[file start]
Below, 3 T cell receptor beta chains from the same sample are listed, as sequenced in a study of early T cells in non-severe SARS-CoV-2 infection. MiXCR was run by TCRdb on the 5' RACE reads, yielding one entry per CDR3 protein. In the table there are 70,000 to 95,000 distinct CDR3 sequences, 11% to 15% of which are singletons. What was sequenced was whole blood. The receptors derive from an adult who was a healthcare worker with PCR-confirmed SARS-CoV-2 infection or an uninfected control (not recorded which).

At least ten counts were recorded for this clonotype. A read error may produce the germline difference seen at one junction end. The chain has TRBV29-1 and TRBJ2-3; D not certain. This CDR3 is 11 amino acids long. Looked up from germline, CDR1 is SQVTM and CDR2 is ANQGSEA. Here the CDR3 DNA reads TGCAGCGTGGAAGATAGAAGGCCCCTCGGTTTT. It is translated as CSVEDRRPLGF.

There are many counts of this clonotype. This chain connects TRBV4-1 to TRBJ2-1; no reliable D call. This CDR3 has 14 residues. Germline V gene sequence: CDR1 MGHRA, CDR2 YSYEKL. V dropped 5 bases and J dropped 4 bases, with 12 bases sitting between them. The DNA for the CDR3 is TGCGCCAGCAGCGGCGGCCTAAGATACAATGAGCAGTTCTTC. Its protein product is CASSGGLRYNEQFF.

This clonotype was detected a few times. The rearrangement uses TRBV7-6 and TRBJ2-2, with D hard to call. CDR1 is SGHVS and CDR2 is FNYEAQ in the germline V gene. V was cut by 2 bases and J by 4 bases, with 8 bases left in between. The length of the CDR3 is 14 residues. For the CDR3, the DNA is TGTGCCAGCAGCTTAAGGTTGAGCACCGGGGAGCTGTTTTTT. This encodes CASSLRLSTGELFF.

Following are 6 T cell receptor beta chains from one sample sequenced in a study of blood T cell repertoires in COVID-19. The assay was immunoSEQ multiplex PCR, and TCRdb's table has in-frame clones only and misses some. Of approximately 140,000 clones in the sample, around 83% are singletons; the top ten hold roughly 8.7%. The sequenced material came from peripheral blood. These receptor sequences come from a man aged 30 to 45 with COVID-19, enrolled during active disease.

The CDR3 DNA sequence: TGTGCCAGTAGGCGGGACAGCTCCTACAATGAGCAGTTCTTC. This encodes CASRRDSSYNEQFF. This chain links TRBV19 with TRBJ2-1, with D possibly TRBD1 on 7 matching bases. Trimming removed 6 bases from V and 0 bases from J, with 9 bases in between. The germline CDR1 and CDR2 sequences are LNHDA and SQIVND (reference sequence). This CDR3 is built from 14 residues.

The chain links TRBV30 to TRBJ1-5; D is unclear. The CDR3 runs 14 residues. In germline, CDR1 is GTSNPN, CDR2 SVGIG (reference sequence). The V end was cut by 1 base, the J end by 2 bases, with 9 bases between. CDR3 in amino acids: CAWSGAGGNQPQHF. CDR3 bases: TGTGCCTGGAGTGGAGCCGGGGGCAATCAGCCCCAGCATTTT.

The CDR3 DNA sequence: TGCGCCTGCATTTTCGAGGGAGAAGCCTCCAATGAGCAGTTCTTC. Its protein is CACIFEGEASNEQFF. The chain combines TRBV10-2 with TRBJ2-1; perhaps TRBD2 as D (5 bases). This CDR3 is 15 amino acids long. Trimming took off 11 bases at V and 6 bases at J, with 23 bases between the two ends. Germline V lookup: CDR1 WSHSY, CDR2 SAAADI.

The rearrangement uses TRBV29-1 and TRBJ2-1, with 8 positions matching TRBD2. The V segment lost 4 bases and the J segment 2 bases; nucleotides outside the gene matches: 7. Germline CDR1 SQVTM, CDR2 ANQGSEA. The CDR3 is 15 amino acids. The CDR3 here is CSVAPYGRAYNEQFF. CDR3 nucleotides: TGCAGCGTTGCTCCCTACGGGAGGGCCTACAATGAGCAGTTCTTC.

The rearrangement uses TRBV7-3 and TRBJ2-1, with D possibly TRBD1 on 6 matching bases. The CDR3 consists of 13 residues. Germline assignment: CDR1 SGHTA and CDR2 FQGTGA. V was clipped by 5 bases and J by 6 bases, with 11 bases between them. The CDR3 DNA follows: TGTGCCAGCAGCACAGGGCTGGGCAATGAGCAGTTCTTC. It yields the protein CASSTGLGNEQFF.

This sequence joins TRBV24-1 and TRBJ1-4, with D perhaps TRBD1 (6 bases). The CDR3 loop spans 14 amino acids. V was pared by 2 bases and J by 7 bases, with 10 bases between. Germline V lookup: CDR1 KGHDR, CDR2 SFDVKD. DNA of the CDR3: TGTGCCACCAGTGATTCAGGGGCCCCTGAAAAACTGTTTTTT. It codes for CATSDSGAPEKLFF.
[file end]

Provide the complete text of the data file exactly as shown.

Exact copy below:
Below, 3 T cell receptor beta chains from the same sample are listed, as sequenced in a study of early T cells in non-severe SARS-CoV-2 infection. MiXCR was run by TCRdb on the 5' RACE reads, yielding one entry per CDR3 protein. In the table there are 70,000 to 95,000 distinct CDR3 sequences, 11% to 15% of which are singletons. What was sequenced was whole blood. The receptors derive from an adult who was a healthcare worker with PCR-confirmed SARS-CoV-2 infection or an uninfected control (not recorded which).

At least ten counts were recorded for this clonotype. A read error may produce the germline difference seen at one junction end. The chain has TRBV29-1 and TRBJ2-3; D not certain. This CDR3 is 11 amino acids long. Looked up from germline, CDR1 is SQVTM and CDR2 is ANQGSEA. Here the CDR3 DNA reads TGCAGCGTGGAAGATAGAAGGCCCCTCGGTTTT. It is translated as CSVEDRRPLGF.

There are many counts of this clonotype. This chain connects TRBV4-1 to TRBJ2-1; no reliable D call. This CDR3 has 14 residues. Germline V gene sequence: CDR1 MGHRA, CDR2 YSYEKL. V dropped 5 bases and J dropped 4 bases, with 12 bases sitting between them. The DNA for the CDR3 is TGCGCCAGCAGCGGCGGCCTAAGATACAATGAGCAGTTCTTC. Its protein product is CASSGGLRYNEQFF.

This clonotype was detected a few times. The rearrangement uses TRBV7-6 and TRBJ2-2, with D hard to call. CDR1 is SGHVS and CDR2 is FNYEAQ in the germline V gene. V was cut by 2 bases and J by 4 bases, with 8 bases left in between. The length of the CDR3 is 14 residues. For the CDR3, the DNA is TGTGCCAGCAGCTTAAGGTTGAGCACCGGGGAGCTGTTTTTT. This encodes CASSLRLSTGELFF.

Following are 6 T cell receptor beta chains from one sample sequenced in a study of blood T cell repertoires in COVID-19. The assay was immunoSEQ multiplex PCR, and TCRdb's table has in-frame clones only and misses some. Of approximately 140,000 clones in the sample, around 83% are singletons; the top ten hold roughly 8.7%. The sequenced material came from peripheral blood. These receptor sequences come from a man aged 30 to 45 with COVID-19, enrolled during active disease.

The CDR3 DNA sequence: TGTGCCAGTAGGCGGGACAGCTCCTACAATGAGCAGTTCTTC. This encodes CASRRDSSYNEQFF. This chain links TRBV19 with TRBJ2-1, with D possibly TRBD1 on 7 matching bases. Trimming removed 6 bases from V and 0 bases from J, with 9 bases in between. The germline CDR1 and CDR2 sequences are LNHDA and SQIVND (reference sequence). This CDR3 is built from 14 residues.

The chain links TRBV30 to TRBJ1-5; D is unclear. The CDR3 runs 14 residues. In germline, CDR1 is GTSNPN, CDR2 SVGIG (reference sequence). The V end was cut by 1 base, the J end by 2 bases, with 9 bases between. CDR3 in amino acids: CAWSGAGGNQPQHF. CDR3 bases: TGTGCCTGGAGTGGAGCCGGGGGCAATCAGCCCCAGCATTTT.

The CDR3 DNA sequence: TGCGCCTGCATTTTCGAGGGAGAAGCCTCCAATGAGCAGTTCTTC. Its protein is CACIFEGEASNEQFF. The chain combines TRBV10-2 with TRBJ2-1; perhaps TRBD2 as D (5 bases). This CDR3 is 15 amino acids long. Trimming took off 11 bases at V and 6 bases at J, with 23 bases between the two ends. Germline V lookup: CDR1 WSHSY, CDR2 SAAADI.

The rearrangement uses TRBV29-1 and TRBJ2-1, with 8 positions matching TRBD2. The V segment lost 4 bases and the J segment 2 bases; nucleotides outside the gene matches: 7. Germline CDR1 SQVTM, CDR2 ANQGSEA. The CDR3 is 15 amino acids. The CDR3 here is CSVAPYGRAYNEQFF. CDR3 nucleotides: TGCAGCGTTGCTCCCTACGGGAGGGCCTACAATGAGCAGTTCTTC.

The rearrangement uses TRBV7-3 and TRBJ2-1, with D possibly TRBD1 on 6 matching bases. The CDR3 consists of 13 residues. Germline assignment: CDR1 SGHTA and CDR2 FQGTGA. V was clipped by 5 bases and J by 6 bases, with 11 bases between them. The CDR3 DNA follows: TGTGCCAGCAGCACAGGGCTGGGCAATGAGCAGTTCTTC. It yields the protein CASSTGLGNEQFF.

This sequence joins TRBV24-1 and TRBJ1-4, with D perhaps TRBD1 (6 bases). The CDR3 loop spans 14 amino acids. V was pared by 2 bases and J by 7 bases, with 10 bases between. Germline V lookup: CDR1 KGHDR, CDR2 SFDVKD. DNA of the CDR3: TGTGCCACCAGTGATTCAGGGGCCCCTGAAAAACTGTTTTTT. It codes for CATSDSGAPEKLFF.